The Baltimore County Council's commission on redistricting has announced its plan for getting what critics said was lacking the last time lines were redrawn: public input.
The six members, meeting for the first time Friday, said they are reluctant to schedule meetings with other groups that have drafted reform proposals or with people who complained that the council acted in secret when it drew new lines last summer. Such meetings, they said, could keep the commission from meeting its May 1 deadline.
The commission will solicit written opinions by sending letters to people who spoke at public hearings on redistricting in June and to the three groups that have recommended changes in the redistricting process. The letters will ask for all comments to be sent to County Council Secretary Thomas J. Peddicord Jr. by March 1.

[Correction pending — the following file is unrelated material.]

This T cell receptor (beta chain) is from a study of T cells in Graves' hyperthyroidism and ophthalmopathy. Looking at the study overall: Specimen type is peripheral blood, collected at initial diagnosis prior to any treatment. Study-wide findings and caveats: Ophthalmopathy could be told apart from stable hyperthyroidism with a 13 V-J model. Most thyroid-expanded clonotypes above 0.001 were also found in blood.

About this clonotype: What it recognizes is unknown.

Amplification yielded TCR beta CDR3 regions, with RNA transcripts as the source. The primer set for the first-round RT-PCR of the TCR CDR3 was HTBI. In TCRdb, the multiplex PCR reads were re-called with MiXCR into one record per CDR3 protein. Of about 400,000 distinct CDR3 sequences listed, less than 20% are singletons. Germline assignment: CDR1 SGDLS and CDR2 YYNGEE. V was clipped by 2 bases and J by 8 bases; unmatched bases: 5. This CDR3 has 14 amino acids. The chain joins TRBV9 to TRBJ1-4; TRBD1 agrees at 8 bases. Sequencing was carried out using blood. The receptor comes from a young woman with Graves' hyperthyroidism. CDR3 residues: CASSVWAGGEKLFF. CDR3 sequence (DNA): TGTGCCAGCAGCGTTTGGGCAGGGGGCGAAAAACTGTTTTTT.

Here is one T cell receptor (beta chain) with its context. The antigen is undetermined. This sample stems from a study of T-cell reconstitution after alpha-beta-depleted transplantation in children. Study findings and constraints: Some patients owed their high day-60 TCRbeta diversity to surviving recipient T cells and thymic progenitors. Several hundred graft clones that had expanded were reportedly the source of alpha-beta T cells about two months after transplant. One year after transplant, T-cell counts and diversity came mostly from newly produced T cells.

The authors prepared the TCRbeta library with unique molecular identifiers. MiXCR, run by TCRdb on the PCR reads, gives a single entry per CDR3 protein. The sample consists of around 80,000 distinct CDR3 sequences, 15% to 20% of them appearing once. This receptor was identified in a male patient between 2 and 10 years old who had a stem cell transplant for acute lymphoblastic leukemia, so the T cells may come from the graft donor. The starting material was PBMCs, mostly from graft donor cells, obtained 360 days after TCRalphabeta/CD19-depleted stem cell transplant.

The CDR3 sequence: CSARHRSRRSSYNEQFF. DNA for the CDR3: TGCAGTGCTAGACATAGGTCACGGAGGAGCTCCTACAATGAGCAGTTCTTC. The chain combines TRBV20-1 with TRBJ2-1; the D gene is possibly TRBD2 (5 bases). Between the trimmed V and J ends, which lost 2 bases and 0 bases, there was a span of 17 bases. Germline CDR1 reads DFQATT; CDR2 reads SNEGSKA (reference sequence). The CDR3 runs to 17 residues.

The panel also decided not to hold a public hearing before drafting a proposal. However, a hearing will be scheduled before its recommendations are made final.
Jervis S. Finney, a commission member who served on the council in the 1960s, said the commission should be careful not to be influenced by existing reform plans because all were drafted by declared or prospective candidates for public office.
One was produced by Republican county executive candidate Douglas B. Riley.
A second came from a committee organized by Republican Dels. A. Wade Kach, who is considering a run for County Council, and James F. Ports Jr., who is weighing several options.
The third came from a panel of academics assembled by Democratic Councilman Vincent J. Gardina, who might seek re-election.
The three plans call for a longer redistricting process, a commission to draft boundary lines and more public involvement.
Donna Spicer, a community activist who worked on the Kach-Ports committee, said she thinks the commission's approach is sound.
"As an individual who has served on advisory committees for a multitude of different issues for the county, you don't really hold a public hearing to get information on where you're going to go, because that's what you're for," she said.